Russian River's Pliny The Elder
For those of you wondering, Pliny the Elder was considered to be the best Double IPA in the World for quite some time winning several awards.
It's pretty difficult to match the original, since RR uses hop extracts to avoid the grassiness that comes in using so much hops. Even though Vinnie Cilurzo, the guy which created this beer at RR, has put out the "original" recipesome time ago there are many adaptations and alternative clone recipes flying around.
I also struggled adapting the recipe to MiniBrew since the limitations of hop drops during the boil but I decided not to follow the recipe and risk a calculated IBU of 200+. I've adjusted the amounts of hops to a moderate level of 75 IBU planning to raise the amounts of boiled hops in future versions if required.
Please find below my current version of my MiniBrew adaptation of the recipe. I changed the mashing scheme a bit and, as mentioned, reduced the amount of boiled hops. On some points of the recipe I added in some Amarillo hop replacing either Columbus or Centenial, which was inspired by a blog post and since I've used Amarillo in the past and it's one of my favorite hops, I thought it might be a good idea. I wont't add any dextrose, since I am fine with the resulting lower ABV. But's due to the lower ABV it's not a real DIPA anymore.
When the beer finally reached serving stage I couldn't wait to taste it and I was not disappointed at all. Great smell, lots of fruit but also resinous notes. The taste was dry, not really malty and with a significant bitterness, not unpleasant but somewhat borderline. Overall a very good DIPA for my first try. Everyone who has tried it so far liked it and was considerably less critical than me. On the other hand, I was now curious about what surprises there would be after a few adjustments.
Now that I have tasted the first batch brewed with Version 1 of the recipe, it's time to make some changes. Please consider, that I have never had the chance to taste the original Pliny The Elder, so all adaptation I will be making, will be made based on my personal preferences in taste with respect to the beer style.
A Double IPA must have a noticable bitterness but I think the calculated 75 IBU are still to dominant, so I went down to 65 IBU in the Version 2. West Coast Style IPAs and DIPAs tend to be dry in flavour and Version 1 was dry. Too dry for me with nearly no malt character. To change this, I decided to adapt the mashing scheme a bit to maybe increase the amount of dextrine sugars, which cannot be converted to alcohol by the yeast but should raise malt characters and take some of the dryness. For a darker color I switched from CaraRed to CaraAmber.
When I brewed the first batch I used the hop spyder for dry hopping. A very nice feature really, but you need to take it out for the second addition of dry hops, open it, spilling around and wasting some of the beer and risking an infection. Thefore I decided to add all the dry hops at once for Version 2, it makes things easier and I think it should not make much of a difference. I will report my experiences as soon as the batch brewed with Version 2 gets ready.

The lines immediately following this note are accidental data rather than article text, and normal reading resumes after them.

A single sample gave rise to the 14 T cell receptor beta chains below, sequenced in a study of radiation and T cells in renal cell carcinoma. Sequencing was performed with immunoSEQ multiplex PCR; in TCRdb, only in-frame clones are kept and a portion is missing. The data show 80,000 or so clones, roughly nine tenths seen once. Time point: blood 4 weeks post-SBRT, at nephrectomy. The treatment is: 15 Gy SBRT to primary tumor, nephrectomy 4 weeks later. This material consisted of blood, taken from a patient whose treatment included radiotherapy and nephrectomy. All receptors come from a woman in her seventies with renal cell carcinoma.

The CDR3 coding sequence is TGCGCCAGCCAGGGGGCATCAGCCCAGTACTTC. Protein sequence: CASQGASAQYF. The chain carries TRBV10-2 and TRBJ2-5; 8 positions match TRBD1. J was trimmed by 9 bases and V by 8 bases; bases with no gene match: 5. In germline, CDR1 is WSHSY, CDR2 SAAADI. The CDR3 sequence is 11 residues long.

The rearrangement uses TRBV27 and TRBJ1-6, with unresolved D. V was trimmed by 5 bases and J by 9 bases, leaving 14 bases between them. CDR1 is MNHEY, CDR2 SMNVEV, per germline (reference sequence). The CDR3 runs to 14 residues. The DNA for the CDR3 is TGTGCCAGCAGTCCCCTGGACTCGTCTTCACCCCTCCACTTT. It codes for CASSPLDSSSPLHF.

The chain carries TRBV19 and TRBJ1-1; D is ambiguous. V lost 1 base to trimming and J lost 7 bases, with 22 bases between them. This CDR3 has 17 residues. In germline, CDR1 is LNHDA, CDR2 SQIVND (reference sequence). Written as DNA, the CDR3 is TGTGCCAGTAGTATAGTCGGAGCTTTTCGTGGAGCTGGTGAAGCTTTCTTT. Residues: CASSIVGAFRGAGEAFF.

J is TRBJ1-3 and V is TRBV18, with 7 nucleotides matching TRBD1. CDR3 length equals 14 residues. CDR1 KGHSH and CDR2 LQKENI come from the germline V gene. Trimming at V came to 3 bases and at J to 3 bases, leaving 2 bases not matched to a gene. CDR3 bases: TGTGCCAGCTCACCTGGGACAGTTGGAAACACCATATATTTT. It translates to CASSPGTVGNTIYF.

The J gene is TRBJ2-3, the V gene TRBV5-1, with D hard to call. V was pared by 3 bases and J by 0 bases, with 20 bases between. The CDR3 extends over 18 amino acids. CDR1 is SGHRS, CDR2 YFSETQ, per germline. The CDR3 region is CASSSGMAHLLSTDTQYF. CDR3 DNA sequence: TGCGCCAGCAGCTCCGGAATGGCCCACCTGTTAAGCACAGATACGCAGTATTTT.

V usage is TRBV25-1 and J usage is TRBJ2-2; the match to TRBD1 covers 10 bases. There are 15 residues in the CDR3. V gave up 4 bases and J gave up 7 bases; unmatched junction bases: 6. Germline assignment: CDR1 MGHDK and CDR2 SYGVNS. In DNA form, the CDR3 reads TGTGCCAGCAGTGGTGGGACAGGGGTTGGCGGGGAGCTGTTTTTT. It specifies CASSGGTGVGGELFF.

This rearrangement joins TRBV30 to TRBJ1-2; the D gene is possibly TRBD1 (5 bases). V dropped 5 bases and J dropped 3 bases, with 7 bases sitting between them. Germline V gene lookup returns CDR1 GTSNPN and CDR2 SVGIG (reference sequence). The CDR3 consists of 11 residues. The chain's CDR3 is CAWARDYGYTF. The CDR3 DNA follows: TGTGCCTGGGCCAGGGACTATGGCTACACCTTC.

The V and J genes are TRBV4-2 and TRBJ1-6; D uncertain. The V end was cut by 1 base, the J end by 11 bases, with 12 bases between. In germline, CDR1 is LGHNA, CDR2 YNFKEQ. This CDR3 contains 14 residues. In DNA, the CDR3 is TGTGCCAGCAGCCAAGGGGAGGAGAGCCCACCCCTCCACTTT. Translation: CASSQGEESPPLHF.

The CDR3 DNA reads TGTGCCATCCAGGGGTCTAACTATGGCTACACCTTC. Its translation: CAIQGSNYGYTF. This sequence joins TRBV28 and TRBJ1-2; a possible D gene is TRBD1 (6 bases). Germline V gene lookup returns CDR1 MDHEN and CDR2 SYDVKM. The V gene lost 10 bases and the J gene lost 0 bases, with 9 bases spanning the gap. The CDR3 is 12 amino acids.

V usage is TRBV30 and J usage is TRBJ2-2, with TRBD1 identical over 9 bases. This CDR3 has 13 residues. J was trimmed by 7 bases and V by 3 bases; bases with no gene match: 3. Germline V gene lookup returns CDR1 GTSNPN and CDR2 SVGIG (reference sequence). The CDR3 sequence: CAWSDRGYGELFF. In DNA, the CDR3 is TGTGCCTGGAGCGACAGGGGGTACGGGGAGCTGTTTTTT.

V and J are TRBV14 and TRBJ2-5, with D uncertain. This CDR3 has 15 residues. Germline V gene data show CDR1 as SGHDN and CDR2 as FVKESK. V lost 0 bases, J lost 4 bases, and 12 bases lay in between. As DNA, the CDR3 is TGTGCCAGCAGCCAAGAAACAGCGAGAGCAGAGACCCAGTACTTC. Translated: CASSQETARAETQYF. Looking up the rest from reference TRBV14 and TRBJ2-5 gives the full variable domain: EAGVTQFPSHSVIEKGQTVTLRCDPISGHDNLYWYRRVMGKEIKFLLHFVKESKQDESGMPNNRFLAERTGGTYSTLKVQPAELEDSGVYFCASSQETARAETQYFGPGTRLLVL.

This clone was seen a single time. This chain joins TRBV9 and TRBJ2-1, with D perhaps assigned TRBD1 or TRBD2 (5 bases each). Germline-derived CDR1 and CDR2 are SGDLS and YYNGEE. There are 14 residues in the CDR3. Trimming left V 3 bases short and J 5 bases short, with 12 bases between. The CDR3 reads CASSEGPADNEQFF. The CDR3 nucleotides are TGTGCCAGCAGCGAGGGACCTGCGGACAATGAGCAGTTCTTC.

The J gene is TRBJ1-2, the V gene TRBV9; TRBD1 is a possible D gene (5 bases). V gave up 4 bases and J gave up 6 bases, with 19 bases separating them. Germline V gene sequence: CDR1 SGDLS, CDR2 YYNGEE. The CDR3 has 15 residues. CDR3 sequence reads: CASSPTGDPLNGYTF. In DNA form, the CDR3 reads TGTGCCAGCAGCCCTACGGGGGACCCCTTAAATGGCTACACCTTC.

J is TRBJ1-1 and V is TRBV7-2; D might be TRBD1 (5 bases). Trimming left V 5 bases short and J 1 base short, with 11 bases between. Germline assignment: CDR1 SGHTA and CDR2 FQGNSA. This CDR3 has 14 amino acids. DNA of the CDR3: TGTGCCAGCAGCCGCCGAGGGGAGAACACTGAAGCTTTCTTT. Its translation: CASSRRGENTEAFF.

Since I now know about the issues brewing Version 2, I already could make some improvements and created Version 3. It's basically a Version 2 but with 2 conditioning stages after primary fermentation to remove the yeast (we have enough esters at that point). Even though the beer is ready to drink after secondary fermentation (dry hopping) I would recommend to give it a few more days to "age". Therefore I added two additional conditioning stages (7 days in total) at the end before carbonating. After removing the dry hops and letting the trub settle for another day feel free to already start carbonating but do not forget to remove trub container for this.
The color of my "pliny" has kept me thinking. It should be a bit darker. For Version #3 I already changed CaraRed to CaraAmber (35 SRM) but now I raised the used amount so it should nearly reach 13 SRM overall. You can't really see it on the picture because sun light makes it seem lighter but it's noticably darker than Versions 1-3. It came out well, the taste was some kind of more full bodied. I used Fermentis Safale-S05 but already have put in Mangrove Jack's M44 in the recipe because I plan to give it a chance. I liked Version #4 very much, just give it a try.
"Custom Ingredients" added to Brewery Portal
Since I was missing Weyermann CaraPils, CaraRed, CaraHell and CaraAmber malts, I added those to the portal using the following values:
- Name: CaraPils | Type: Grain | Requires mashing: YES | Dry yield: 71,00 | Moisture: 4,00 | Notes: 3 - 5 EBC
- Name: CaraHell | Type: Grain | Requires mashing: YES | Dry yield: 70,00 | Moisture: 4,00 | Notes: 20 - 30 EBC
- Name: CaraRed | Type: Grain | Requires mashing: YES | Dry yield: 69,00 | Moisture: 4,00 | Notes: 40 - 50 EBC
- Name: CaraAmber | Type: Grain | Requires mashing: YES | Dry yield: 68,00 | Moisture: 4,00 | Notes: 60 - 80 EBC
- Name: M44 US West Coast Yeast | Type: Yeast | Type: Dry | Attenuation: 81,00 | Product id: n/a